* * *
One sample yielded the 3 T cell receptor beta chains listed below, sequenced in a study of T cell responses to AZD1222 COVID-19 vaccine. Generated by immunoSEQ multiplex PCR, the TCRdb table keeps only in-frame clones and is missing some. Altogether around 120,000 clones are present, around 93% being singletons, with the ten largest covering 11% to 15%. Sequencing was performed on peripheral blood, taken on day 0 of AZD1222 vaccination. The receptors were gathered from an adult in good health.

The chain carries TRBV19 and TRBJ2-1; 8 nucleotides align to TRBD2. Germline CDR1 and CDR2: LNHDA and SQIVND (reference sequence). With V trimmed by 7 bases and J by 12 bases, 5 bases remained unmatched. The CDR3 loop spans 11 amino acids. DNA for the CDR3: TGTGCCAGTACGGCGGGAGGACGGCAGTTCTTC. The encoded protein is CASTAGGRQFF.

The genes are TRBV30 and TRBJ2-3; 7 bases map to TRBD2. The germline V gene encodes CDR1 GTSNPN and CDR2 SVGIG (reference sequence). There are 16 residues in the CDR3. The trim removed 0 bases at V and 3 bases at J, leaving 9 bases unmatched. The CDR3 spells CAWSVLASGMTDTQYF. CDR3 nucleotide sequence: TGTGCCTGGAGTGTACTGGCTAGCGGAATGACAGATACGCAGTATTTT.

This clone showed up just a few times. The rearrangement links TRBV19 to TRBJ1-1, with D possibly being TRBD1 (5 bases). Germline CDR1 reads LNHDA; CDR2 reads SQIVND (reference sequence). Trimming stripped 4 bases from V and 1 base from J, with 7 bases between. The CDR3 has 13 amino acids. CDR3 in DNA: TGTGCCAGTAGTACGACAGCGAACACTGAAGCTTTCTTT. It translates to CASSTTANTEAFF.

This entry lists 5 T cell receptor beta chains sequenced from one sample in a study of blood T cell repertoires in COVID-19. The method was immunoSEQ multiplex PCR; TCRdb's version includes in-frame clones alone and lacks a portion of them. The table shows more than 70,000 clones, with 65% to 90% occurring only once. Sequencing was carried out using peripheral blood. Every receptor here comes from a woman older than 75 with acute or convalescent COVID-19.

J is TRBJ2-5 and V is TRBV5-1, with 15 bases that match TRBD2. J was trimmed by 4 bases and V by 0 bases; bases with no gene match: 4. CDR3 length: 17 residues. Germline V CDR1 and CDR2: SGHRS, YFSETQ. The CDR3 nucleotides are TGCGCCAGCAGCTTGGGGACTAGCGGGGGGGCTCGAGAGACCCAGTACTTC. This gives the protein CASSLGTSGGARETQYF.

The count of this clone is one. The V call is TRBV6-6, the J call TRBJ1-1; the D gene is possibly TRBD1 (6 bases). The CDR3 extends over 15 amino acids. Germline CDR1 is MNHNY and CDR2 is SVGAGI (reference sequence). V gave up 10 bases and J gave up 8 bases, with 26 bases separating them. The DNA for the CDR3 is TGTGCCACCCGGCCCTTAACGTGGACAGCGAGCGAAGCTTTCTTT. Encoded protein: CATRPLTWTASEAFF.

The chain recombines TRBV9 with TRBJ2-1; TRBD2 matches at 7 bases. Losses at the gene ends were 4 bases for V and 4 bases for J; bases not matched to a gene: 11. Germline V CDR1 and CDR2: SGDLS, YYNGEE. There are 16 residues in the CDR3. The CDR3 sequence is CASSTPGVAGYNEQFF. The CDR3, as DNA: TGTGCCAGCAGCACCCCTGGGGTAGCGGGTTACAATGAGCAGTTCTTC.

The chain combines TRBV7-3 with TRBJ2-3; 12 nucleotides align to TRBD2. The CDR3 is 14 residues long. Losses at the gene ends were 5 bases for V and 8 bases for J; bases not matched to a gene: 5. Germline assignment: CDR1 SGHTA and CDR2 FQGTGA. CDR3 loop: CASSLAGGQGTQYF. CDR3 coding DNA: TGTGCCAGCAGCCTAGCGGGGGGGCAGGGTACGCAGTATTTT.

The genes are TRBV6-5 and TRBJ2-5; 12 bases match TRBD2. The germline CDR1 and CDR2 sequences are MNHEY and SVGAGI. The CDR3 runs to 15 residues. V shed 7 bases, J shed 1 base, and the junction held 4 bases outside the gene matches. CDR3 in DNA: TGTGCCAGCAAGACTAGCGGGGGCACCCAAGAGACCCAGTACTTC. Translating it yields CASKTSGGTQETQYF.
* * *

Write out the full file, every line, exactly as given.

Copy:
One sample yielded the 3 T cell receptor beta chains listed below, sequenced in a study of T cell responses to AZD1222 COVID-19 vaccine. Generated by immunoSEQ multiplex PCR, the TCRdb table keeps only in-frame clones and is missing some. Altogether around 120,000 clones are present, around 93% being singletons, with the ten largest covering 11% to 15%. Sequencing was performed on peripheral blood, taken on day 0 of AZD1222 vaccination. The receptors were gathered from an adult in good health.

The chain carries TRBV19 and TRBJ2-1; 8 nucleotides align to TRBD2. Germline CDR1 and CDR2: LNHDA and SQIVND (reference sequence). With V trimmed by 7 bases and J by 12 bases, 5 bases remained unmatched. The CDR3 loop spans 11 amino acids. DNA for the CDR3: TGTGCCAGTACGGCGGGAGGACGGCAGTTCTTC. The encoded protein is CASTAGGRQFF.

The genes are TRBV30 and TRBJ2-3; 7 bases map to TRBD2. The germline V gene encodes CDR1 GTSNPN and CDR2 SVGIG (reference sequence). There are 16 residues in the CDR3. The trim removed 0 bases at V and 3 bases at J, leaving 9 bases unmatched. The CDR3 spells CAWSVLASGMTDTQYF. CDR3 nucleotide sequence: TGTGCCTGGAGTGTACTGGCTAGCGGAATGACAGATACGCAGTATTTT.

This clone showed up just a few times. The rearrangement links TRBV19 to TRBJ1-1, with D possibly being TRBD1 (5 bases). Germline CDR1 reads LNHDA; CDR2 reads SQIVND (reference sequence). Trimming stripped 4 bases from V and 1 base from J, with 7 bases between. The CDR3 has 13 amino acids. CDR3 in DNA: TGTGCCAGTAGTACGACAGCGAACACTGAAGCTTTCTTT. It translates to CASSTTANTEAFF.

This entry lists 5 T cell receptor beta chains sequenced from one sample in a study of blood T cell repertoires in COVID-19. The method was immunoSEQ multiplex PCR; TCRdb's version includes in-frame clones alone and lacks a portion of them. The table shows more than 70,000 clones, with 65% to 90% occurring only once. Sequencing was carried out using peripheral blood. Every receptor here comes from a woman older than 75 with acute or convalescent COVID-19.

J is TRBJ2-5 and V is TRBV5-1, with 15 bases that match TRBD2. J was trimmed by 4 bases and V by 0 bases; bases with no gene match: 4. CDR3 length: 17 residues. Germline V CDR1 and CDR2: SGHRS, YFSETQ. The CDR3 nucleotides are TGCGCCAGCAGCTTGGGGACTAGCGGGGGGGCTCGAGAGACCCAGTACTTC. This gives the protein CASSLGTSGGARETQYF.

The count of this clone is one. The V call is TRBV6-6, the J call TRBJ1-1; the D gene is possibly TRBD1 (6 bases). The CDR3 extends over 15 amino acids. Germline CDR1 is MNHNY and CDR2 is SVGAGI (reference sequence). V gave up 10 bases and J gave up 8 bases, with 26 bases separating them. The DNA for the CDR3 is TGTGCCACCCGGCCCTTAACGTGGACAGCGAGCGAAGCTTTCTTT. Encoded protein: CATRPLTWTASEAFF.

The chain recombines TRBV9 with TRBJ2-1; TRBD2 matches at 7 bases. Losses at the gene ends were 4 bases for V and 4 bases for J; bases not matched to a gene: 11. Germline V CDR1 and CDR2: SGDLS, YYNGEE. There are 16 residues in the CDR3. The CDR3 sequence is CASSTPGVAGYNEQFF. The CDR3, as DNA: TGTGCCAGCAGCACCCCTGGGGTAGCGGGTTACAATGAGCAGTTCTTC.

The chain combines TRBV7-3 with TRBJ2-3; 12 nucleotides align to TRBD2. The CDR3 is 14 residues long. Losses at the gene ends were 5 bases for V and 8 bases for J; bases not matched to a gene: 5. Germline assignment: CDR1 SGHTA and CDR2 FQGTGA. CDR3 loop: CASSLAGGQGTQYF. CDR3 coding DNA: TGTGCCAGCAGCCTAGCGGGGGGGCAGGGTACGCAGTATTTT.

The genes are TRBV6-5 and TRBJ2-5; 12 bases match TRBD2. The germline CDR1 and CDR2 sequences are MNHEY and SVGAGI. The CDR3 runs to 15 residues. V shed 7 bases, J shed 1 base, and the junction held 4 bases outside the gene matches. CDR3 in DNA: TGTGCCAGCAAGACTAGCGGGGGCACCCAAGAGACCCAGTACTTC. Translating it yields CASKTSGGTQETQYF.